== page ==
they will want more and then the divisions start and ancient tribalism is reborn and then a country fractures into smaller countries and there you go, as for india they really are a decent honourable people give or take a few cricketers of course but no those worries are not for us its the french and germans we should worry about they dragged us all into world wars twice already and we heard merkel insanely saying this could cause a war, simply because the greeks were dragging their feet, just like a certain leader of a german socialist party in years gone by would have acted. its all so sad and its all going to end badly! why has the press decided not to make more of that comment, were they told to button it?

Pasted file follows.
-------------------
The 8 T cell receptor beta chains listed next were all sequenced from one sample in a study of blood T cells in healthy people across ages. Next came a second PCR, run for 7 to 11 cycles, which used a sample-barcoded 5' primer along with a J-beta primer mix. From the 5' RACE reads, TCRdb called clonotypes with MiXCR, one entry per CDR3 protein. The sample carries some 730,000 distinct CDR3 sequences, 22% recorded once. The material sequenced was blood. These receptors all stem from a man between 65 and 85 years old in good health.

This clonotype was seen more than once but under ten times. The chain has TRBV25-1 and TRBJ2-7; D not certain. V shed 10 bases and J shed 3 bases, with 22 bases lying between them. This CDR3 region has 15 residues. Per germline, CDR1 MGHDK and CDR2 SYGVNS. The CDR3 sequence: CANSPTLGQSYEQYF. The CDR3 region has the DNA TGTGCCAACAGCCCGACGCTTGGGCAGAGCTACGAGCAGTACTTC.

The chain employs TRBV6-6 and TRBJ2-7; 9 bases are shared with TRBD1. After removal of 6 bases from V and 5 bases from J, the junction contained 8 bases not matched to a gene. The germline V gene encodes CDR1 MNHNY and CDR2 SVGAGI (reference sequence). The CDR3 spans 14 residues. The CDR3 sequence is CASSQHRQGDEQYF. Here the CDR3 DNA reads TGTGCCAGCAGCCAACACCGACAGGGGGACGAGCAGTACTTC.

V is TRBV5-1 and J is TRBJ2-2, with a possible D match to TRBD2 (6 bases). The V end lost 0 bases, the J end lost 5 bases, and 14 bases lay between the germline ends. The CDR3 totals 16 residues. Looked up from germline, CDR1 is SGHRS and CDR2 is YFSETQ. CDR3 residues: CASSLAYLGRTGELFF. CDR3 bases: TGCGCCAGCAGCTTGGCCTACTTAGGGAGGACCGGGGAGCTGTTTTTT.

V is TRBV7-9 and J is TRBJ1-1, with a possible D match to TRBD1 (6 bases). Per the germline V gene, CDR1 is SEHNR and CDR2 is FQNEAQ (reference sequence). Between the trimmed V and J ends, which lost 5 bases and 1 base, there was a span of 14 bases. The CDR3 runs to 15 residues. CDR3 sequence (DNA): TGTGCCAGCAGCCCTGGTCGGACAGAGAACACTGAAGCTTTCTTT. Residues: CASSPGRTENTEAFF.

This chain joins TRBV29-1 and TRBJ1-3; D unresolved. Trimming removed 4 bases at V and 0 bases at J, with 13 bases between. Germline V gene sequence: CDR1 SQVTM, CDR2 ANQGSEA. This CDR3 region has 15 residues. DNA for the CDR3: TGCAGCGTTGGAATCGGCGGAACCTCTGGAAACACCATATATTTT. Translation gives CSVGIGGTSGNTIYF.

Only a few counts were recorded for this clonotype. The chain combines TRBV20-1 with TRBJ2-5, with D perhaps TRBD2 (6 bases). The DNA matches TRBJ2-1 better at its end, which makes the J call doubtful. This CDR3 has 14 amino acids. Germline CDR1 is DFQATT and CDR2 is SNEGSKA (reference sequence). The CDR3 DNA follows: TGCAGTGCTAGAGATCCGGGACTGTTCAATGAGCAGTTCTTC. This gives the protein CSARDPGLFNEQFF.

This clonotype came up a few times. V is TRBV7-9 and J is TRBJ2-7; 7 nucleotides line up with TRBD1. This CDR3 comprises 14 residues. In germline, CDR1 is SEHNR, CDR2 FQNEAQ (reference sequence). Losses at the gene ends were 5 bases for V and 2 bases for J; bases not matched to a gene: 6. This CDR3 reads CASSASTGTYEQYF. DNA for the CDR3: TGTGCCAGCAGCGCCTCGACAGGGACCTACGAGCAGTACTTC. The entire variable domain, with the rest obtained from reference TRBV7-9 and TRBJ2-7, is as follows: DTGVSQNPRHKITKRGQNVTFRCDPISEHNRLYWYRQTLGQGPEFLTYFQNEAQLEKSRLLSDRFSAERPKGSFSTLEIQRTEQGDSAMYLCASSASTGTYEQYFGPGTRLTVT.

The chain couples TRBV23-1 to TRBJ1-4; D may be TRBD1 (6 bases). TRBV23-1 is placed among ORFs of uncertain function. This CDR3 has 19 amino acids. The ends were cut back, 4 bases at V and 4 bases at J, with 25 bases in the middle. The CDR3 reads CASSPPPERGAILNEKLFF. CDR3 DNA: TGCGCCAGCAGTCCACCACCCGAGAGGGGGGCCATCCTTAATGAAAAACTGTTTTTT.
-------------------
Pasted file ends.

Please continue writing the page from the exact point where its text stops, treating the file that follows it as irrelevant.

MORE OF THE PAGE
18. avatar

    Stupid question, why is no one asking if the EU rising is endangering the USA, Russia, China etc., why is it that the Chinese have to be looked at as a threat, this attitude that Europe is somehow special and needs to defeat any other strong power is ridiculous and reminds me of the colonial top down attitude the Europeans showed in Africa, South America etc., be happy for China rising as they are over 1 billion and if China rises 1 billion Humans rise, China will not be Europas enemy unless Europa decides to make China its enemy.

  19. avatar
    Nonde Lushinga

    China’s rise should certainly threaten the EU in the sense that most of their foreign aid to Africa is characterized with conditionalities that unfortunately conflict with African beliefs, norms and culture. A case in point is respect of guy rights which Africans do not subscribe to. However China is willing to give its aid without jeopardizing traditional beliefs of African countries and i personally see Europe loosing grip of Africa.